Ekaterina Tatarovich (Harrison is her married name) was born in the Soviet Union in the city of
Leningrad (now St. Petersburg). At the age of eight (in 1978) Ekaterina immigrated with her family
and settled in Salt Lake City, Utah. This was in the midst of the “Cold War”. It was at this time
Ekaterina started noticing tensions between people and differences between perception and
truth. Exploring and understanding these tensions became a lifelong pursuit for Ekaterina and is
often referenced in her artwork.
Ekaterina is from an artistic family, which was highly involved in the arts in Russia. However,
when her family immigrated most of these connections faded away. Ekaterina’s artistic talent
was noticed and encouraged early on by her mother and grandfather, Vladimir Tatarovich, a
prominent sculptor in Russia.
In fact, when Ekaterina was emigrating from Russia in 1978, the Russian customs agents did not allow her drawing of a horse to leave the country. They claimed it was the work of a professional artist. Ekaterina started exhibiting her artwork while in high school and in 1989 Ekaterina began studying art at the University of Utah. While at the university, Ekaterina produced a substantial body of work. And in 1991 won first prize in the University Student Art Show, which included a scholarship for the following year. This same year Ekaterina realized she wanted knowledge and experience beyond that which she was gaining from the university so she started looking for jobs in foundries.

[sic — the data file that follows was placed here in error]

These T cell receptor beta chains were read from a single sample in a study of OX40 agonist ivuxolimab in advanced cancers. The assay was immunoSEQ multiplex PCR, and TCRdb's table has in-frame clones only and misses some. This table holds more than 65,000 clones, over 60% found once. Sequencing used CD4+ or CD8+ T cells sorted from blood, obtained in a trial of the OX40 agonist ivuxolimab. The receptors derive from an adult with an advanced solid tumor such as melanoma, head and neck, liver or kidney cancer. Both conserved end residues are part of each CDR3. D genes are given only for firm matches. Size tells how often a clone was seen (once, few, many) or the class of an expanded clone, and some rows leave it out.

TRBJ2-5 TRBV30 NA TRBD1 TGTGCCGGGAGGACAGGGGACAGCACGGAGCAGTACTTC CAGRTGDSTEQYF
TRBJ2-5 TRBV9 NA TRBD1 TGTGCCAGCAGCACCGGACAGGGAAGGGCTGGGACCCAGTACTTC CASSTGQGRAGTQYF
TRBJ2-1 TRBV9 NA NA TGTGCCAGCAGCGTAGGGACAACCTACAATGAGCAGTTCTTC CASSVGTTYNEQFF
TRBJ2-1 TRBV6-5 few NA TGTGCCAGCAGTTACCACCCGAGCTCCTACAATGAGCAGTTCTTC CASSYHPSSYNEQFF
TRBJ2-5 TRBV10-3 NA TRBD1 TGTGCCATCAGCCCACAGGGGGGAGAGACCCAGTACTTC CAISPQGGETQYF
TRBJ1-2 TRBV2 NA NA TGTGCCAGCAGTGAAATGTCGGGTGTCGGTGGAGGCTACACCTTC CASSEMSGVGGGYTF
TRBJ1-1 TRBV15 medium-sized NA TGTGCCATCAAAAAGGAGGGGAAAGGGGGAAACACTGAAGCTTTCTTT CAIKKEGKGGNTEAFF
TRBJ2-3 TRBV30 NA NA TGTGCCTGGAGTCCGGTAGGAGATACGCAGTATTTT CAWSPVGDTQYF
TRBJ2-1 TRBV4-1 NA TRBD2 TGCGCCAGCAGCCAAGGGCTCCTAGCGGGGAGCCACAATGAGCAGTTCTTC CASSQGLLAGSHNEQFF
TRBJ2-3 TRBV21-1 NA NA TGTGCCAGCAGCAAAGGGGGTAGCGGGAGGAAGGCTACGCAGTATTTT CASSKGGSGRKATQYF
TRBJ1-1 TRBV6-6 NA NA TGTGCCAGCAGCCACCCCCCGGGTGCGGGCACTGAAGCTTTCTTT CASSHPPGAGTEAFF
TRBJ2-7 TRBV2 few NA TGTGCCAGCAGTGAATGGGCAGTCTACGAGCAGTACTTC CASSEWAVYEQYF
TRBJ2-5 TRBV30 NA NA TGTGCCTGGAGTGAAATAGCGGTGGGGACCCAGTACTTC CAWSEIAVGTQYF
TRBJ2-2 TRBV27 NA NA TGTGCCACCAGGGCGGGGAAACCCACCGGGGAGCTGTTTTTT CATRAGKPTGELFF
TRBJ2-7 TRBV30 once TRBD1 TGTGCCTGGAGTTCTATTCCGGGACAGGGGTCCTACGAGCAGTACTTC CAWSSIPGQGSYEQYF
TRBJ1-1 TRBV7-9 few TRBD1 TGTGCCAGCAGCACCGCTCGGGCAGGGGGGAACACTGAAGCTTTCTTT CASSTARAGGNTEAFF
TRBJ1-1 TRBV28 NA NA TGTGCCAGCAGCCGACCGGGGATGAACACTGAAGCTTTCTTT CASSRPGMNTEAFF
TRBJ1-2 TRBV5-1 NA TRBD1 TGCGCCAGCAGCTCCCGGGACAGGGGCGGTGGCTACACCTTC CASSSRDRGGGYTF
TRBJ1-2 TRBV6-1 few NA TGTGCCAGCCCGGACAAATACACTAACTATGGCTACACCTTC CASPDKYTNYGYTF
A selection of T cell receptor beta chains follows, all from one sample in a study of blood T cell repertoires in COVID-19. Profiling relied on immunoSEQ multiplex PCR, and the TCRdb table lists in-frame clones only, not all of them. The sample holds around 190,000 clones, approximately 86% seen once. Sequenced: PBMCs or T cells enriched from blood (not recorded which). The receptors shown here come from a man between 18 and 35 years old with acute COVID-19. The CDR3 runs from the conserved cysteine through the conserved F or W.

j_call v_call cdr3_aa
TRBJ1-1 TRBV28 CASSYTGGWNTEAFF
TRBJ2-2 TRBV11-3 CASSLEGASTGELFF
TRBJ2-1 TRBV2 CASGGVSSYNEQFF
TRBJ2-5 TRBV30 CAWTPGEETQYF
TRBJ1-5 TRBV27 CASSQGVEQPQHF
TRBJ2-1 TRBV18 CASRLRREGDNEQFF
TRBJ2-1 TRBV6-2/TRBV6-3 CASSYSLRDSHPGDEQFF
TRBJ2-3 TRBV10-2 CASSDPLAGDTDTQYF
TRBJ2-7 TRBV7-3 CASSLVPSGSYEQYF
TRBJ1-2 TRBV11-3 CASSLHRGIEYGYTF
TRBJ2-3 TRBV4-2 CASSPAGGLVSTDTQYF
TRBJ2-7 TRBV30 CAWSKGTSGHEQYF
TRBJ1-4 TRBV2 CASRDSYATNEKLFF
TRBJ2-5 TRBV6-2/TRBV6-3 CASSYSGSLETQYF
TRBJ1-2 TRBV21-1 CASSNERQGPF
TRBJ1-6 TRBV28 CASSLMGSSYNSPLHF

At that time the foundries in Utah were basically run by men, which made her desire to work in a foundry more challenging, but nonetheless she landed her first foundry job in an architectural foundry working in metal chasing and patina. Then was apprenticed, with a scholarship, at the Johnson Atelier art foundry in New Jersey.
Johnson Atelier proved to be an inspiring environment for growing artistically and technically. Instructors and apprentices were artists from all around the world. There Ekaterina had the privilege of meeting and working with many outstanding contemporary sculptors., such as
George Segal, Marisol, Isaac Witkin, and Tom Otterness. There, as an artisan she worked on the sculptures of many great artist and had many opportunities to not only fully understand the technical aspect of the process, but also to see the individual artist’s esthetic and approach.
These sculpture projects were both large and small, public and private. While at Johnson Atelier Ekaterina also apprenticed with the “Blacksmith of Trenton”. In 1996 Ekaterina moved to Santa Fe to work in The Art Foundry. From there she moved to La Sal, a remote town in the La Sal Mountains of southeast Utah. Here Ekaterina and her husband, William, built a state of the art studio where she is currently working on various commissions and a new body of work. Ekaterina is a member of The Artist Blacksmith Association of North
America (ABANA) and the International Sculpture Center. Ekaterina loves to improvise, explore
and expand her potential by drawing upon the knowledge and inspiration these organizations
See more work:
Dimensions: 24"h x 30"w x 43"d
In all our importance and greatness, what becomes of us in the end?
When I made this piece I was thinking about various cultures and civilizations that came before us. Many rose to greatness and then fell into oblivion. Great monuments were built to be sure others would remember their superiority.. Sometimes, we accidentally uncover a glimpse into this past history.
When I made this head, I imagined it was a remnant from a monument of one of these past civilizations. This broken off head was my monument to self-importance.
To purchase call 435-259-2709
Media: Fired clay, steel and concrete
Dimensions: 5'3"h x 24"w x 18"d
This sculpture to me is very much about turning inward to find peace, appreciation and stillness.
To purchase call 435-259-2709